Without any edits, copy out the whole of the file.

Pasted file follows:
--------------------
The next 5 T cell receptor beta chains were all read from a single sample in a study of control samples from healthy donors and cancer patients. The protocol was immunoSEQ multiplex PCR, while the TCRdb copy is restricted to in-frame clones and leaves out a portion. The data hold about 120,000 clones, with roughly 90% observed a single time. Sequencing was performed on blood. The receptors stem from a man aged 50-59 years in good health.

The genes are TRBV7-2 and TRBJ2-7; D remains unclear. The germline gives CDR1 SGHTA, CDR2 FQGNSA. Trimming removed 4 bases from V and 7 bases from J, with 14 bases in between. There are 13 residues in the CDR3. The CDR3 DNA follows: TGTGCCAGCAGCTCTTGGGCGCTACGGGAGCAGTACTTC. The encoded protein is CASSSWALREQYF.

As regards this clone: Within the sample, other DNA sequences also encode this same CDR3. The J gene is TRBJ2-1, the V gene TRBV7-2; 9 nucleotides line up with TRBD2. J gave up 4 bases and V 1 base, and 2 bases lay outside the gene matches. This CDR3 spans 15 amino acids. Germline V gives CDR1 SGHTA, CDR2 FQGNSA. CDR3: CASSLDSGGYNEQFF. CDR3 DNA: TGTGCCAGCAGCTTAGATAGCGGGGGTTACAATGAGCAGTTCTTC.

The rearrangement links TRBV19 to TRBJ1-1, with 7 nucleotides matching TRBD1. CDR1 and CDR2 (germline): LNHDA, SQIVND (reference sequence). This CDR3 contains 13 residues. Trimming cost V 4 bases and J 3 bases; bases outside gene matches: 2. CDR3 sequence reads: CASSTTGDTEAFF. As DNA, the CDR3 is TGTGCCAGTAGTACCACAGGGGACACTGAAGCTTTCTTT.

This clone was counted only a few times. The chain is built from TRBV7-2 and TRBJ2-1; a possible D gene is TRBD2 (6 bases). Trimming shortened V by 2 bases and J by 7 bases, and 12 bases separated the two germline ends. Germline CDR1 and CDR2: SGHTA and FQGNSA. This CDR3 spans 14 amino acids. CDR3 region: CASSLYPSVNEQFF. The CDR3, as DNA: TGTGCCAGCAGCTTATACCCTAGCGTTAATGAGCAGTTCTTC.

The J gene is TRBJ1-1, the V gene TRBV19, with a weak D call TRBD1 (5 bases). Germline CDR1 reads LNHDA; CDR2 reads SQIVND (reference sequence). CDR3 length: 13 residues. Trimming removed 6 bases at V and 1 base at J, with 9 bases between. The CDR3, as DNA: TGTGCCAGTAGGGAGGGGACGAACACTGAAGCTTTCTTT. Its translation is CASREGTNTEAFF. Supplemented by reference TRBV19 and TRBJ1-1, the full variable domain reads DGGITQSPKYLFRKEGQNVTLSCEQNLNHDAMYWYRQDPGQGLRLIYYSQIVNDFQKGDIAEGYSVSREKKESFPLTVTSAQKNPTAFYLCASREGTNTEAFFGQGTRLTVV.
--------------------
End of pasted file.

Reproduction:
The next 5 T cell receptor beta chains were all read from a single sample in a study of control samples from healthy donors and cancer patients. The protocol was immunoSEQ multiplex PCR, while the TCRdb copy is restricted to in-frame clones and leaves out a portion. The data hold about 120,000 clones, with roughly 90% observed a single time. Sequencing was performed on blood. The receptors stem from a man aged 50-59 years in good health.

The genes are TRBV7-2 and TRBJ2-7; D remains unclear. The germline gives CDR1 SGHTA, CDR2 FQGNSA. Trimming removed 4 bases from V and 7 bases from J, with 14 bases in between. There are 13 residues in the CDR3. The CDR3 DNA follows: TGTGCCAGCAGCTCTTGGGCGCTACGGGAGCAGTACTTC. The encoded protein is CASSSWALREQYF.

As regards this clone: Within the sample, other DNA sequences also encode this same CDR3. The J gene is TRBJ2-1, the V gene TRBV7-2; 9 nucleotides line up with TRBD2. J gave up 4 bases and V 1 base, and 2 bases lay outside the gene matches. This CDR3 spans 15 amino acids. Germline V gives CDR1 SGHTA, CDR2 FQGNSA. CDR3: CASSLDSGGYNEQFF. CDR3 DNA: TGTGCCAGCAGCTTAGATAGCGGGGGTTACAATGAGCAGTTCTTC.

The rearrangement links TRBV19 to TRBJ1-1, with 7 nucleotides matching TRBD1. CDR1 and CDR2 (germline): LNHDA, SQIVND (reference sequence). This CDR3 contains 13 residues. Trimming cost V 4 bases and J 3 bases; bases outside gene matches: 2. CDR3 sequence reads: CASSTTGDTEAFF. As DNA, the CDR3 is TGTGCCAGTAGTACCACAGGGGACACTGAAGCTTTCTTT.

This clone was counted only a few times. The chain is built from TRBV7-2 and TRBJ2-1; a possible D gene is TRBD2 (6 bases). Trimming shortened V by 2 bases and J by 7 bases, and 12 bases separated the two germline ends. Germline CDR1 and CDR2: SGHTA and FQGNSA. This CDR3 spans 14 amino acids. CDR3 region: CASSLYPSVNEQFF. The CDR3, as DNA: TGTGCCAGCAGCTTATACCCTAGCGTTAATGAGCAGTTCTTC.

The J gene is TRBJ1-1, the V gene TRBV19, with a weak D call TRBD1 (5 bases). Germline CDR1 reads LNHDA; CDR2 reads SQIVND (reference sequence). CDR3 length: 13 residues. Trimming removed 6 bases at V and 1 base at J, with 9 bases between. The CDR3, as DNA: TGTGCCAGTAGGGAGGGGACGAACACTGAAGCTTTCTTT. Its translation is CASREGTNTEAFF. Supplemented by reference TRBV19 and TRBJ1-1, the full variable domain reads DGGITQSPKYLFRKEGQNVTLSCEQNLNHDAMYWYRQDPGQGLRLIYYSQIVNDFQKGDIAEGYSVSREKKESFPLTVTSAQKNPTAFYLCASREGTNTEAFFGQGTRLTVV.